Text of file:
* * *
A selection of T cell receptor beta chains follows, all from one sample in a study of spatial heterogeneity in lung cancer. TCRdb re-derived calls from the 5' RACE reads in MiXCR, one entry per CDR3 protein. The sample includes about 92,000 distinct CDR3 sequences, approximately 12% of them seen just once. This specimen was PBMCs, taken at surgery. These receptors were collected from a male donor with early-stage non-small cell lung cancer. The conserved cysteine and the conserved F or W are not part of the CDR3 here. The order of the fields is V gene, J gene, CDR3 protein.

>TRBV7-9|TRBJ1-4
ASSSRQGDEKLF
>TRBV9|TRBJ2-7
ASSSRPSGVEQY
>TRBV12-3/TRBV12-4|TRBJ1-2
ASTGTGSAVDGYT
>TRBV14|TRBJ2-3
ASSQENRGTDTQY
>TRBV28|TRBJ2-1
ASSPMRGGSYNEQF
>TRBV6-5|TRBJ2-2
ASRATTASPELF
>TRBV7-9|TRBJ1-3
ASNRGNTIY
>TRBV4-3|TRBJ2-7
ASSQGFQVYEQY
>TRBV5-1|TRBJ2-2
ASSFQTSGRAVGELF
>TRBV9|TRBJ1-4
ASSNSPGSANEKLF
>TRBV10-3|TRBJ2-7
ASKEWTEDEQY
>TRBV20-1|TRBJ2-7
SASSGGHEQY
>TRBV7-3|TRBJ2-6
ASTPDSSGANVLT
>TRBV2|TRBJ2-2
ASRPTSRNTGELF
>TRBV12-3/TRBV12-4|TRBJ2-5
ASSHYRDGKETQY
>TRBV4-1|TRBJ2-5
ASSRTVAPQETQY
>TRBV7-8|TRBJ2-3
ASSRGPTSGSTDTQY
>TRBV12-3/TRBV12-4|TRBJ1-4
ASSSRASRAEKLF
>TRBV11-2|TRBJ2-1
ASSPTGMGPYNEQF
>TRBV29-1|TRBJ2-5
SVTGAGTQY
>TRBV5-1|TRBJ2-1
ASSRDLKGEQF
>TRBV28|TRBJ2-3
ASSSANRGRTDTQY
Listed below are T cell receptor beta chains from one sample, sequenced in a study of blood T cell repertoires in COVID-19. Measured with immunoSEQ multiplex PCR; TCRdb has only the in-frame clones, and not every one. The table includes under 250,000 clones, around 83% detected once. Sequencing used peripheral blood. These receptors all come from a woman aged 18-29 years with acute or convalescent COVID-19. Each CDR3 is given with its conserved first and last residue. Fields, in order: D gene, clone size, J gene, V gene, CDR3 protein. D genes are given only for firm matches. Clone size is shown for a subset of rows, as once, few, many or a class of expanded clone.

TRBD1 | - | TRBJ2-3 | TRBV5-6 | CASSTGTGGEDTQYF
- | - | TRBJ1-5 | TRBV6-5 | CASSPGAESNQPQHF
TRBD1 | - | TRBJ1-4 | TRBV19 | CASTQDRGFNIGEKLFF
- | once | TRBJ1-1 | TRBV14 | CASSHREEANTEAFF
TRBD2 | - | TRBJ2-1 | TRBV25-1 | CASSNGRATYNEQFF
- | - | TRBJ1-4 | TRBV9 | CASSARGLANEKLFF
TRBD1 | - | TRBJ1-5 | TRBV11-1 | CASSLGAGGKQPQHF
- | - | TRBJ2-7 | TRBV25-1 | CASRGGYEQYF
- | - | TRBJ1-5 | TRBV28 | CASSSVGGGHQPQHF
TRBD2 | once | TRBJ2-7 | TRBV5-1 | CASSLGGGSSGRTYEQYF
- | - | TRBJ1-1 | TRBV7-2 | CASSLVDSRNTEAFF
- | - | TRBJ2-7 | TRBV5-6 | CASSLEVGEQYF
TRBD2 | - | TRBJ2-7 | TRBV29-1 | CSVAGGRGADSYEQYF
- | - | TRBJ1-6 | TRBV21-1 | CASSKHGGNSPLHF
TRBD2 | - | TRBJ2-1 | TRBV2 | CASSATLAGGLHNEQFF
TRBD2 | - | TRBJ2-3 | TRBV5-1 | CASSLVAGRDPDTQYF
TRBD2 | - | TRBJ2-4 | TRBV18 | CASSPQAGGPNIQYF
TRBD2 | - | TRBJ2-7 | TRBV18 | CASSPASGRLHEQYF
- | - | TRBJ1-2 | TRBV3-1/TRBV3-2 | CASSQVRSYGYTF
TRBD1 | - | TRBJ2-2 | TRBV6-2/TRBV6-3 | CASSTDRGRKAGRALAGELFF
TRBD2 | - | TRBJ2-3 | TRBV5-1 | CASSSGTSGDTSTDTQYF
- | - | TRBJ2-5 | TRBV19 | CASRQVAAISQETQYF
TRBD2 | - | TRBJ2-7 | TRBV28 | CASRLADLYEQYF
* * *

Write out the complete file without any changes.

A selection of T cell receptor beta chains follows, all from one sample in a study of spatial heterogeneity in lung cancer. TCRdb re-derived calls from the 5' RACE reads in MiXCR, one entry per CDR3 protein. The sample includes about 92,000 distinct CDR3 sequences, approximately 12% of them seen just once. This specimen was PBMCs, taken at surgery. These receptors were collected from a male donor with early-stage non-small cell lung cancer. The conserved cysteine and the conserved F or W are not part of the CDR3 here. The order of the fields is V gene, J gene, CDR3 protein.

>TRBV7-9|TRBJ1-4
ASSSRQGDEKLF
>TRBV9|TRBJ2-7
ASSSRPSGVEQY
>TRBV12-3/TRBV12-4|TRBJ1-2
ASTGTGSAVDGYT
>TRBV14|TRBJ2-3
ASSQENRGTDTQY
>TRBV28|TRBJ2-1
ASSPMRGGSYNEQF
>TRBV6-5|TRBJ2-2
ASRATTASPELF
>TRBV7-9|TRBJ1-3
ASNRGNTIY
>TRBV4-3|TRBJ2-7
ASSQGFQVYEQY
>TRBV5-1|TRBJ2-2
ASSFQTSGRAVGELF
>TRBV9|TRBJ1-4
ASSNSPGSANEKLF
>TRBV10-3|TRBJ2-7
ASKEWTEDEQY
>TRBV20-1|TRBJ2-7
SASSGGHEQY
>TRBV7-3|TRBJ2-6
ASTPDSSGANVLT
>TRBV2|TRBJ2-2
ASRPTSRNTGELF
>TRBV12-3/TRBV12-4|TRBJ2-5
ASSHYRDGKETQY
>TRBV4-1|TRBJ2-5
ASSRTVAPQETQY
>TRBV7-8|TRBJ2-3
ASSRGPTSGSTDTQY
>TRBV12-3/TRBV12-4|TRBJ1-4
ASSSRASRAEKLF
>TRBV11-2|TRBJ2-1
ASSPTGMGPYNEQF
>TRBV29-1|TRBJ2-5
SVTGAGTQY
>TRBV5-1|TRBJ2-1
ASSRDLKGEQF
>TRBV28|TRBJ2-3
ASSSANRGRTDTQY
Listed below are T cell receptor beta chains from one sample, sequenced in a study of blood T cell repertoires in COVID-19. Measured with immunoSEQ multiplex PCR; TCRdb has only the in-frame clones, and not every one. The table includes under 250,000 clones, around 83% detected once. Sequencing used peripheral blood. These receptors all come from a woman aged 18-29 years with acute or convalescent COVID-19. Each CDR3 is given with its conserved first and last residue. Fields, in order: D gene, clone size, J gene, V gene, CDR3 protein. D genes are given only for firm matches. Clone size is shown for a subset of rows, as once, few, many or a class of expanded clone.

TRBD1 | - | TRBJ2-3 | TRBV5-6 | CASSTGTGGEDTQYF
- | - | TRBJ1-5 | TRBV6-5 | CASSPGAESNQPQHF
TRBD1 | - | TRBJ1-4 | TRBV19 | CASTQDRGFNIGEKLFF
- | once | TRBJ1-1 | TRBV14 | CASSHREEANTEAFF
TRBD2 | - | TRBJ2-1 | TRBV25-1 | CASSNGRATYNEQFF
- | - | TRBJ1-4 | TRBV9 | CASSARGLANEKLFF
TRBD1 | - | TRBJ1-5 | TRBV11-1 | CASSLGAGGKQPQHF
- | - | TRBJ2-7 | TRBV25-1 | CASRGGYEQYF
- | - | TRBJ1-5 | TRBV28 | CASSSVGGGHQPQHF
TRBD2 | once | TRBJ2-7 | TRBV5-1 | CASSLGGGSSGRTYEQYF
- | - | TRBJ1-1 | TRBV7-2 | CASSLVDSRNTEAFF
- | - | TRBJ2-7 | TRBV5-6 | CASSLEVGEQYF
TRBD2 | - | TRBJ2-7 | TRBV29-1 | CSVAGGRGADSYEQYF
- | - | TRBJ1-6 | TRBV21-1 | CASSKHGGNSPLHF
TRBD2 | - | TRBJ2-1 | TRBV2 | CASSATLAGGLHNEQFF
TRBD2 | - | TRBJ2-3 | TRBV5-1 | CASSLVAGRDPDTQYF
TRBD2 | - | TRBJ2-4 | TRBV18 | CASSPQAGGPNIQYF
TRBD2 | - | TRBJ2-7 | TRBV18 | CASSPASGRLHEQYF
- | - | TRBJ1-2 | TRBV3-1/TRBV3-2 | CASSQVRSYGYTF
TRBD1 | - | TRBJ2-2 | TRBV6-2/TRBV6-3 | CASSTDRGRKAGRALAGELFF
TRBD2 | - | TRBJ2-3 | TRBV5-1 | CASSSGTSGDTSTDTQYF
- | - | TRBJ2-5 | TRBV19 | CASRQVAAISQETQYF
TRBD2 | - | TRBJ2-7 | TRBV28 | CASRLADLYEQYF